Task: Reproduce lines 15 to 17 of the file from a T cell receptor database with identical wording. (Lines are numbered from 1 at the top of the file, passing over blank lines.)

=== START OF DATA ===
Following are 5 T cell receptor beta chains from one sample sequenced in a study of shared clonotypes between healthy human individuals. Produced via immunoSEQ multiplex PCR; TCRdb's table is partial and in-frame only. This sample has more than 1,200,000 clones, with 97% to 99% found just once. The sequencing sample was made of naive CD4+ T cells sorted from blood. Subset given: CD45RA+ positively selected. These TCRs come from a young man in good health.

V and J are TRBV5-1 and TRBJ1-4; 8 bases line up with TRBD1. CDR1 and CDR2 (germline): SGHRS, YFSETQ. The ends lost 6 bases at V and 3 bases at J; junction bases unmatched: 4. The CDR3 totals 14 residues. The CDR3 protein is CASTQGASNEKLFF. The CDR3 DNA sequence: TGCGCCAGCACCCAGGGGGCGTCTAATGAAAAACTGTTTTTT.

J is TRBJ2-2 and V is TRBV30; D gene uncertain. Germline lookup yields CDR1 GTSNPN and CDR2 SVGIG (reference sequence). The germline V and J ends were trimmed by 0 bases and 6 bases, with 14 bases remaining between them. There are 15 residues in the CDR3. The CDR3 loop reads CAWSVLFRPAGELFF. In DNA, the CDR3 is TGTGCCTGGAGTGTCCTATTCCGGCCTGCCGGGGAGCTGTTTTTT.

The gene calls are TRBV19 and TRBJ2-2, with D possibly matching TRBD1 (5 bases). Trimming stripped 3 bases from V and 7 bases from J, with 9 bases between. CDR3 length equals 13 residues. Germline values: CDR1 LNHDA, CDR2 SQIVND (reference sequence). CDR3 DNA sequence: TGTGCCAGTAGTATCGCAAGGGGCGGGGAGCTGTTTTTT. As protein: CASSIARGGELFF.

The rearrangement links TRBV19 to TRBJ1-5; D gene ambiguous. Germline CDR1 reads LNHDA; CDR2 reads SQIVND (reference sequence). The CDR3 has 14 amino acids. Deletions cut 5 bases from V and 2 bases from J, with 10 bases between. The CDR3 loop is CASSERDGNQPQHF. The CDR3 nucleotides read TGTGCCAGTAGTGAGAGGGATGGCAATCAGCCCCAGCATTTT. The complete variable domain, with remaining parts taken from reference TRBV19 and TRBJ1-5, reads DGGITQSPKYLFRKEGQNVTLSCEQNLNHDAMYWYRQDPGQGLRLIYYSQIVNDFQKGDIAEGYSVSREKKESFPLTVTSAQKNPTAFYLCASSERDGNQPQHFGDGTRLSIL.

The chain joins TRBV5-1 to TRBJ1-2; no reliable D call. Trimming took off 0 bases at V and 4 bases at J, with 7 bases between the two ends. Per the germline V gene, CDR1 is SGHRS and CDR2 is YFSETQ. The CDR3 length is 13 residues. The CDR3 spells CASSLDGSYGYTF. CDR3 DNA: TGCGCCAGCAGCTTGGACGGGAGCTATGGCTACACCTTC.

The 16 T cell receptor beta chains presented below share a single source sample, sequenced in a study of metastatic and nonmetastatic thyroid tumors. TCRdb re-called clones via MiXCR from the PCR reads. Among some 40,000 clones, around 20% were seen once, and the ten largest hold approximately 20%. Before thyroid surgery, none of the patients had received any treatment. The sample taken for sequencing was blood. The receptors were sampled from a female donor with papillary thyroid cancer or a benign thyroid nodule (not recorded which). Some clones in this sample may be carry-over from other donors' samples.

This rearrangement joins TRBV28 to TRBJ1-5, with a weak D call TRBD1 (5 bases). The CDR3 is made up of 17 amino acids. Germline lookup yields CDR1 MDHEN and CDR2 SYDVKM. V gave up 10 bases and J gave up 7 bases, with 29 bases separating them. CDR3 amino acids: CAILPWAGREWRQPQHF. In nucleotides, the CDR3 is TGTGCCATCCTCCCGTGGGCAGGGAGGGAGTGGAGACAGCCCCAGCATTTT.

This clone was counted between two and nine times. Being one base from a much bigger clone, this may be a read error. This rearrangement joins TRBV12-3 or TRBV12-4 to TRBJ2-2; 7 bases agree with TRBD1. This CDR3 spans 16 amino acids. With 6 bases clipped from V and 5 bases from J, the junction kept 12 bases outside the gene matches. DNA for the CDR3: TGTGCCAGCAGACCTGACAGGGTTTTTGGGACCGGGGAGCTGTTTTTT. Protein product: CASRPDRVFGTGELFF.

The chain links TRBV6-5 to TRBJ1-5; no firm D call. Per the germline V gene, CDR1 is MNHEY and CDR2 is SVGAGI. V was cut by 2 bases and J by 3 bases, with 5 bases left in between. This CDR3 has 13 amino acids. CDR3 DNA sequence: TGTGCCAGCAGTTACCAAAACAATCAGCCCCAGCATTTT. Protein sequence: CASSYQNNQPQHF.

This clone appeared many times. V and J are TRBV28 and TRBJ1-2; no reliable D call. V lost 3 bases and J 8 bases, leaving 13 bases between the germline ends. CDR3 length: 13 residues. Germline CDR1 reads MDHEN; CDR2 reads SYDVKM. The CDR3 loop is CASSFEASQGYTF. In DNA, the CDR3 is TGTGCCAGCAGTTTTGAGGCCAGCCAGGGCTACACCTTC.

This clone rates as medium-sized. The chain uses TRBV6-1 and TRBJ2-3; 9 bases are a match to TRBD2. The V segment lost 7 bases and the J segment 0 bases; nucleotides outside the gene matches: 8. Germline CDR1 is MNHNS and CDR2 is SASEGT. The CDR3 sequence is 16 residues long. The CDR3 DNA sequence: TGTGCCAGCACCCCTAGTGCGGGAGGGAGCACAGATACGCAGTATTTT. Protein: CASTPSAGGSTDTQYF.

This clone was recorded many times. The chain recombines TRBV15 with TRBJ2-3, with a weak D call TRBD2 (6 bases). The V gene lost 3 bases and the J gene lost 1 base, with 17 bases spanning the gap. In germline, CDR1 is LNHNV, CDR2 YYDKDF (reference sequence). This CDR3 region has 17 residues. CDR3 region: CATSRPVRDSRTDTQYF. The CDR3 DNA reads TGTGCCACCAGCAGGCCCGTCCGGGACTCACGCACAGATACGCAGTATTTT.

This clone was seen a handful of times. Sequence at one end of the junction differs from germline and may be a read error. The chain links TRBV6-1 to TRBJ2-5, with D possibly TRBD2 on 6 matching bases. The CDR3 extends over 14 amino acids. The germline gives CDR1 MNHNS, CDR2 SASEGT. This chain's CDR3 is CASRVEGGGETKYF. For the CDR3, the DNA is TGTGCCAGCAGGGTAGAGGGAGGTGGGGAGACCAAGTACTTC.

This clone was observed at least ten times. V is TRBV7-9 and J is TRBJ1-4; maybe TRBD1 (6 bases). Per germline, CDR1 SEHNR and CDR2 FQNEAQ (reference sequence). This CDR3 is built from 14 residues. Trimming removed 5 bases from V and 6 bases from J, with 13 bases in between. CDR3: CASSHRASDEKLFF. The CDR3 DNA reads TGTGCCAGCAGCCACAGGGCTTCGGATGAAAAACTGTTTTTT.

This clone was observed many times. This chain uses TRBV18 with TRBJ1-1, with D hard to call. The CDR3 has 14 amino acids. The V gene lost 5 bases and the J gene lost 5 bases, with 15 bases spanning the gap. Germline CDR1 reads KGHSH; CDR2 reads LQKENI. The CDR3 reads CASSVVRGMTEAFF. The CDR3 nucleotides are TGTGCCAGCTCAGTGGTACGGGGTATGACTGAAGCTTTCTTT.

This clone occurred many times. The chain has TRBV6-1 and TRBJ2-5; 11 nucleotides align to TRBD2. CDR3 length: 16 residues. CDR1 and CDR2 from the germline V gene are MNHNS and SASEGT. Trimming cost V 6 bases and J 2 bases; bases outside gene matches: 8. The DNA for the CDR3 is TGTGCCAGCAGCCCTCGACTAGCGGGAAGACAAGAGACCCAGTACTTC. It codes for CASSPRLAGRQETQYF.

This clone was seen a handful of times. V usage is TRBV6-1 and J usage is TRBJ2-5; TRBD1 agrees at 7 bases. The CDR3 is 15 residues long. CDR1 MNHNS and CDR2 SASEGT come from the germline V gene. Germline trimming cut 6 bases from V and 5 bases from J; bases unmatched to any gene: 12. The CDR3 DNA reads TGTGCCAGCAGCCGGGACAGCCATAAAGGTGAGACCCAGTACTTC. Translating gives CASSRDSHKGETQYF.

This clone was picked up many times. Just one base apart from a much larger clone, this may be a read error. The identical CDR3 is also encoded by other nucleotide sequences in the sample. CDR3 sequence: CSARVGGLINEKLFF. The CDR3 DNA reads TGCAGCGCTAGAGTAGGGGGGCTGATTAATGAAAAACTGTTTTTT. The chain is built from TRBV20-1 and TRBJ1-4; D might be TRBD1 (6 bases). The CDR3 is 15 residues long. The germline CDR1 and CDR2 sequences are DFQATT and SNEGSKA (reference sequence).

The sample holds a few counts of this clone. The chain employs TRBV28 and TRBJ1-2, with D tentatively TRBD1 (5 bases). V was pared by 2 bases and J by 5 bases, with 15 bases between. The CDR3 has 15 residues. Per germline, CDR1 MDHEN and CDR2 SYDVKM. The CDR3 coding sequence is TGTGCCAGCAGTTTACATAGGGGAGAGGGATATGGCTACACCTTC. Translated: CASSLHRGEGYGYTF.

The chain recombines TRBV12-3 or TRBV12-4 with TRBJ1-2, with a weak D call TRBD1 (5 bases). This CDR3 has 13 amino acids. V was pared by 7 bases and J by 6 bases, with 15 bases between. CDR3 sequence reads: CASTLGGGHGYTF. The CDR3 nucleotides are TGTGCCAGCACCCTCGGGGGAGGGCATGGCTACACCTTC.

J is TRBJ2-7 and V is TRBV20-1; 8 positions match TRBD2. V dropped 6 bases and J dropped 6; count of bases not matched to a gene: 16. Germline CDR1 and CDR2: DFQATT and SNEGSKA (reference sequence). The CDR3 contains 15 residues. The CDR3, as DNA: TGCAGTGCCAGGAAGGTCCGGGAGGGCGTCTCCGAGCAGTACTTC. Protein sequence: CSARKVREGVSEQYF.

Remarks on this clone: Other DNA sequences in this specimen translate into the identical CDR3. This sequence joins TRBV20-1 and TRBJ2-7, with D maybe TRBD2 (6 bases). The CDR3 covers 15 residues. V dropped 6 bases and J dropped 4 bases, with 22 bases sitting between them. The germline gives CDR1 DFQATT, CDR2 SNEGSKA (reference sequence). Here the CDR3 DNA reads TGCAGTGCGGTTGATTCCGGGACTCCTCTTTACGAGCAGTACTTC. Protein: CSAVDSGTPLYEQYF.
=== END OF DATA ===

This clone was observed at least ten times. V is TRBV7-9 and J is TRBJ1-4; maybe TRBD1 (6 bases). Per germline, CDR1 SEHNR and CDR2 FQNEAQ (reference sequence). This CDR3 is built from 14 residues. Trimming removed 5 bases from V and 6 bases from J, with 13 bases in between. CDR3: CASSHRASDEKLFF. The CDR3 DNA reads TGTGCCAGCAGCCACAGGGCTTCGGATGAAAAACTGTTTTTT.

This clone was observed many times. This chain uses TRBV18 with TRBJ1-1, with D hard to call. The CDR3 has 14 amino acids. The V gene lost 5 bases and the J gene lost 5 bases, with 15 bases spanning the gap. Germline CDR1 reads KGHSH; CDR2 reads LQKENI. The CDR3 reads CASSVVRGMTEAFF. The CDR3 nucleotides are TGTGCCAGCTCAGTGGTACGGGGTATGACTGAAGCTTTCTTT.

This clone occurred many times. The chain has TRBV6-1 and TRBJ2-5; 11 nucleotides align to TRBD2. CDR3 length: 16 residues. CDR1 and CDR2 from the germline V gene are MNHNS and SASEGT. Trimming cost V 6 bases and J 2 bases; bases outside gene matches: 8. The DNA for the CDR3 is TGTGCCAGCAGCCCTCGACTAGCGGGAAGACAAGAGACCCAGTACTTC. It codes for CASSPRLAGRQETQYF.